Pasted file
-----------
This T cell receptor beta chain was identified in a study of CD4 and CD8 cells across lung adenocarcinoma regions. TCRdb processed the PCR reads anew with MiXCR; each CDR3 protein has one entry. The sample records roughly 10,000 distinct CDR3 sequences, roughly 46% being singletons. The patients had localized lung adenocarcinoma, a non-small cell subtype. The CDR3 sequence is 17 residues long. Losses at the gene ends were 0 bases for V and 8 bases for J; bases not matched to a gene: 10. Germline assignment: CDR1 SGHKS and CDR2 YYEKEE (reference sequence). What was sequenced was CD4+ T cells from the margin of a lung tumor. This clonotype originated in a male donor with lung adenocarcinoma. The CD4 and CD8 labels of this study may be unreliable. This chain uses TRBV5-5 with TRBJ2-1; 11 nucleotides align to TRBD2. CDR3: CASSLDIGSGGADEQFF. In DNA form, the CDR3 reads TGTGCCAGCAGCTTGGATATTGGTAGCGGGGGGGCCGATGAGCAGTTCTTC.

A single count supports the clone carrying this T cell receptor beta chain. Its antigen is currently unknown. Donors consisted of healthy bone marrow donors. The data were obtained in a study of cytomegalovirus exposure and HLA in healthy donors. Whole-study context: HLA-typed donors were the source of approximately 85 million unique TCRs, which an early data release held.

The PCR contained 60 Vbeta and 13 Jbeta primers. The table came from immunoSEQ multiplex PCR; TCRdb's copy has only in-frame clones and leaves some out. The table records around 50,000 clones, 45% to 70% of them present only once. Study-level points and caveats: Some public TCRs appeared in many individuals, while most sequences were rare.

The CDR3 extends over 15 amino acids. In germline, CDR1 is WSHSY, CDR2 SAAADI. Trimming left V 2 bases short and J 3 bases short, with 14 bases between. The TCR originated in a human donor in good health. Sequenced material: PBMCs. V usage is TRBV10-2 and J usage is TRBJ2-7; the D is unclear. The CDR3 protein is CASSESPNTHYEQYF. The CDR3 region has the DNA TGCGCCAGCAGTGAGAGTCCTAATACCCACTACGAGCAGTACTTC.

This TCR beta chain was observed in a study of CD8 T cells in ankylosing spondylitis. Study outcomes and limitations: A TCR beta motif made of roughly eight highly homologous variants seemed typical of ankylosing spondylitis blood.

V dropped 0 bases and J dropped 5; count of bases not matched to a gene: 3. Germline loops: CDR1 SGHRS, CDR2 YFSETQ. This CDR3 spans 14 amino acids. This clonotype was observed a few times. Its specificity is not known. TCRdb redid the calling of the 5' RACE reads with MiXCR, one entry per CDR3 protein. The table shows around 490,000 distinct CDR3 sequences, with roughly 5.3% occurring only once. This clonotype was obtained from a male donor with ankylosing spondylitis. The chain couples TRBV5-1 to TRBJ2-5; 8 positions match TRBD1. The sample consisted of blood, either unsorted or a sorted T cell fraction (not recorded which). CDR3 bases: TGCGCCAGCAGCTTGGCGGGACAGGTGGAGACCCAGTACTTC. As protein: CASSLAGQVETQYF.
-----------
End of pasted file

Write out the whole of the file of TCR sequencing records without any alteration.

This T cell receptor beta chain was identified in a study of CD4 and CD8 cells across lung adenocarcinoma regions. TCRdb processed the PCR reads anew with MiXCR; each CDR3 protein has one entry. The sample records roughly 10,000 distinct CDR3 sequences, roughly 46% being singletons. The patients had localized lung adenocarcinoma, a non-small cell subtype. The CDR3 sequence is 17 residues long. Losses at the gene ends were 0 bases for V and 8 bases for J; bases not matched to a gene: 10. Germline assignment: CDR1 SGHKS and CDR2 YYEKEE (reference sequence). What was sequenced was CD4+ T cells from the margin of a lung tumor. This clonotype originated in a male donor with lung adenocarcinoma. The CD4 and CD8 labels of this study may be unreliable. This chain uses TRBV5-5 with TRBJ2-1; 11 nucleotides align to TRBD2. CDR3: CASSLDIGSGGADEQFF. In DNA form, the CDR3 reads TGTGCCAGCAGCTTGGATATTGGTAGCGGGGGGGCCGATGAGCAGTTCTTC.

A single count supports the clone carrying this T cell receptor beta chain. Its antigen is currently unknown. Donors consisted of healthy bone marrow donors. The data were obtained in a study of cytomegalovirus exposure and HLA in healthy donors. Whole-study context: HLA-typed donors were the source of approximately 85 million unique TCRs, which an early data release held.

The PCR contained 60 Vbeta and 13 Jbeta primers. The table came from immunoSEQ multiplex PCR; TCRdb's copy has only in-frame clones and leaves some out. The table records around 50,000 clones, 45% to 70% of them present only once. Study-level points and caveats: Some public TCRs appeared in many individuals, while most sequences were rare.

The CDR3 extends over 15 amino acids. In germline, CDR1 is WSHSY, CDR2 SAAADI. Trimming left V 2 bases short and J 3 bases short, with 14 bases between. The TCR originated in a human donor in good health. Sequenced material: PBMCs. V usage is TRBV10-2 and J usage is TRBJ2-7; the D is unclear. The CDR3 protein is CASSESPNTHYEQYF. The CDR3 region has the DNA TGCGCCAGCAGTGAGAGTCCTAATACCCACTACGAGCAGTACTTC.

This TCR beta chain was observed in a study of CD8 T cells in ankylosing spondylitis. Study outcomes and limitations: A TCR beta motif made of roughly eight highly homologous variants seemed typical of ankylosing spondylitis blood.

V dropped 0 bases and J dropped 5; count of bases not matched to a gene: 3. Germline loops: CDR1 SGHRS, CDR2 YFSETQ. This CDR3 spans 14 amino acids. This clonotype was observed a few times. Its specificity is not known. TCRdb redid the calling of the 5' RACE reads with MiXCR, one entry per CDR3 protein. The table shows around 490,000 distinct CDR3 sequences, with roughly 5.3% occurring only once. This clonotype was obtained from a male donor with ankylosing spondylitis. The chain couples TRBV5-1 to TRBJ2-5; 8 positions match TRBD1. The sample consisted of blood, either unsorted or a sorted T cell fraction (not recorded which). CDR3 bases: TGCGCCAGCAGCTTGGCGGGACAGGTGGAGACCCAGTACTTC. As protein: CASSLAGQVETQYF.